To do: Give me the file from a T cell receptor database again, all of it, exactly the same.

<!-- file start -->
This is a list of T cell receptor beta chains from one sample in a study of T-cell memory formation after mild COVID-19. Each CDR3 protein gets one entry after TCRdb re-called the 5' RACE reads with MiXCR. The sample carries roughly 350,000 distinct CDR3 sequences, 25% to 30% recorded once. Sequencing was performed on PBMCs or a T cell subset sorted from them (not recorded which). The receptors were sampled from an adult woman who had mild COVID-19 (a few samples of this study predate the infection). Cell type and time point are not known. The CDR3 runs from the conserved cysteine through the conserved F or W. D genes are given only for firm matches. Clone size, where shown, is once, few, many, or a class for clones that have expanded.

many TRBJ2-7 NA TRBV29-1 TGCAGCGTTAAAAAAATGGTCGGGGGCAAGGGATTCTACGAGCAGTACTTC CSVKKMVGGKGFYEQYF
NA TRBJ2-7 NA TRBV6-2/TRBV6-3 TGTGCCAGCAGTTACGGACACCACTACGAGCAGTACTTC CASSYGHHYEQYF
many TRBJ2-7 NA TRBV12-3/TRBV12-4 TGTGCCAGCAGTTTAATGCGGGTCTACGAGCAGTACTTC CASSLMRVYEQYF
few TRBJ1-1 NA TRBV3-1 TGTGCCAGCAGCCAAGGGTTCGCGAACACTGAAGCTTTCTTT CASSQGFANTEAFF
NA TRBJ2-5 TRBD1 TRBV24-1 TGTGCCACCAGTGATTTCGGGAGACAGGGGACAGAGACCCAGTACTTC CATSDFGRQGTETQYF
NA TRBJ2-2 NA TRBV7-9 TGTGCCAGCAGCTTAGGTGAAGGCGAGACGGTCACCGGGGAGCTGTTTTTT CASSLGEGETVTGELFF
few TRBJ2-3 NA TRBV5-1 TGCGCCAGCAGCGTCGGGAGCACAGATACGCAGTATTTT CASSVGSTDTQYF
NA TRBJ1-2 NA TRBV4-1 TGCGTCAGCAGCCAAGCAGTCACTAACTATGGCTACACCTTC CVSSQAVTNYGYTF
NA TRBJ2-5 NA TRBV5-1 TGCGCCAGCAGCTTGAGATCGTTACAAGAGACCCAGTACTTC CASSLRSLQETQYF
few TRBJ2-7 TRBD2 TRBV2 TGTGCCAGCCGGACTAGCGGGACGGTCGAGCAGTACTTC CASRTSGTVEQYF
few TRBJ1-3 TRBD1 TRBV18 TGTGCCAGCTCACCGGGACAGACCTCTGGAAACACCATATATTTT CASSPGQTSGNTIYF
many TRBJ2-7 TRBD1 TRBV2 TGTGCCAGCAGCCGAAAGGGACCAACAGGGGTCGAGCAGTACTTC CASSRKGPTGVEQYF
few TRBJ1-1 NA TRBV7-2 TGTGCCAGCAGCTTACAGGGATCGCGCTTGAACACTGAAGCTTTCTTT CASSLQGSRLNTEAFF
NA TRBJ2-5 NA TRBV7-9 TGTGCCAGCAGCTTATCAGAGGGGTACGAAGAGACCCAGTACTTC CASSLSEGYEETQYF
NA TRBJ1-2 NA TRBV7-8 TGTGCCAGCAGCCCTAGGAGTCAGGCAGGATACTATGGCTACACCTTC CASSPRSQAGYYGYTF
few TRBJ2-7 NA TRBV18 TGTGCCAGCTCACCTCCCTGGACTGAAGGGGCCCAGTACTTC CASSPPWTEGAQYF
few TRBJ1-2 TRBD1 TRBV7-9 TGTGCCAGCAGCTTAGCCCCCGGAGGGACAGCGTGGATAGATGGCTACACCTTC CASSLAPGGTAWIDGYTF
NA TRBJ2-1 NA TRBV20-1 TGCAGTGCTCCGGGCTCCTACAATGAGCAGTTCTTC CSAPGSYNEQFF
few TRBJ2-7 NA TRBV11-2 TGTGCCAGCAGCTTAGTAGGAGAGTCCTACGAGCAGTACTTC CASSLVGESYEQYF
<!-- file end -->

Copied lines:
This is a list of T cell receptor beta chains from one sample in a study of T-cell memory formation after mild COVID-19. Each CDR3 protein gets one entry after TCRdb re-called the 5' RACE reads with MiXCR. The sample carries roughly 350,000 distinct CDR3 sequences, 25% to 30% recorded once. Sequencing was performed on PBMCs or a T cell subset sorted from them (not recorded which). The receptors were sampled from an adult woman who had mild COVID-19 (a few samples of this study predate the infection). Cell type and time point are not known. The CDR3 runs from the conserved cysteine through the conserved F or W. D genes are given only for firm matches. Clone size, where shown, is once, few, many, or a class for clones that have expanded.

many TRBJ2-7 NA TRBV29-1 TGCAGCGTTAAAAAAATGGTCGGGGGCAAGGGATTCTACGAGCAGTACTTC CSVKKMVGGKGFYEQYF
NA TRBJ2-7 NA TRBV6-2/TRBV6-3 TGTGCCAGCAGTTACGGACACCACTACGAGCAGTACTTC CASSYGHHYEQYF
many TRBJ2-7 NA TRBV12-3/TRBV12-4 TGTGCCAGCAGTTTAATGCGGGTCTACGAGCAGTACTTC CASSLMRVYEQYF
few TRBJ1-1 NA TRBV3-1 TGTGCCAGCAGCCAAGGGTTCGCGAACACTGAAGCTTTCTTT CASSQGFANTEAFF
NA TRBJ2-5 TRBD1 TRBV24-1 TGTGCCACCAGTGATTTCGGGAGACAGGGGACAGAGACCCAGTACTTC CATSDFGRQGTETQYF
NA TRBJ2-2 NA TRBV7-9 TGTGCCAGCAGCTTAGGTGAAGGCGAGACGGTCACCGGGGAGCTGTTTTTT CASSLGEGETVTGELFF
few TRBJ2-3 NA TRBV5-1 TGCGCCAGCAGCGTCGGGAGCACAGATACGCAGTATTTT CASSVGSTDTQYF
NA TRBJ1-2 NA TRBV4-1 TGCGTCAGCAGCCAAGCAGTCACTAACTATGGCTACACCTTC CVSSQAVTNYGYTF
NA TRBJ2-5 NA TRBV5-1 TGCGCCAGCAGCTTGAGATCGTTACAAGAGACCCAGTACTTC CASSLRSLQETQYF
few TRBJ2-7 TRBD2 TRBV2 TGTGCCAGCCGGACTAGCGGGACGGTCGAGCAGTACTTC CASRTSGTVEQYF
few TRBJ1-3 TRBD1 TRBV18 TGTGCCAGCTCACCGGGACAGACCTCTGGAAACACCATATATTTT CASSPGQTSGNTIYF
many TRBJ2-7 TRBD1 TRBV2 TGTGCCAGCAGCCGAAAGGGACCAACAGGGGTCGAGCAGTACTTC CASSRKGPTGVEQYF
few TRBJ1-1 NA TRBV7-2 TGTGCCAGCAGCTTACAGGGATCGCGCTTGAACACTGAAGCTTTCTTT CASSLQGSRLNTEAFF
NA TRBJ2-5 NA TRBV7-9 TGTGCCAGCAGCTTATCAGAGGGGTACGAAGAGACCCAGTACTTC CASSLSEGYEETQYF
NA TRBJ1-2 NA TRBV7-8 TGTGCCAGCAGCCCTAGGAGTCAGGCAGGATACTATGGCTACACCTTC CASSPRSQAGYYGYTF
few TRBJ2-7 NA TRBV18 TGTGCCAGCTCACCTCCCTGGACTGAAGGGGCCCAGTACTTC CASSPPWTEGAQYF
few TRBJ1-2 TRBD1 TRBV7-9 TGTGCCAGCAGCTTAGCCCCCGGAGGGACAGCGTGGATAGATGGCTACACCTTC CASSLAPGGTAWIDGYTF
NA TRBJ2-1 NA TRBV20-1 TGCAGTGCTCCGGGCTCCTACAATGAGCAGTTCTTC CSAPGSYNEQFF
few TRBJ2-7 NA TRBV11-2 TGTGCCAGCAGCTTAGTAGGAGAGTCCTACGAGCAGTACTTC CASSLVGESYEQYF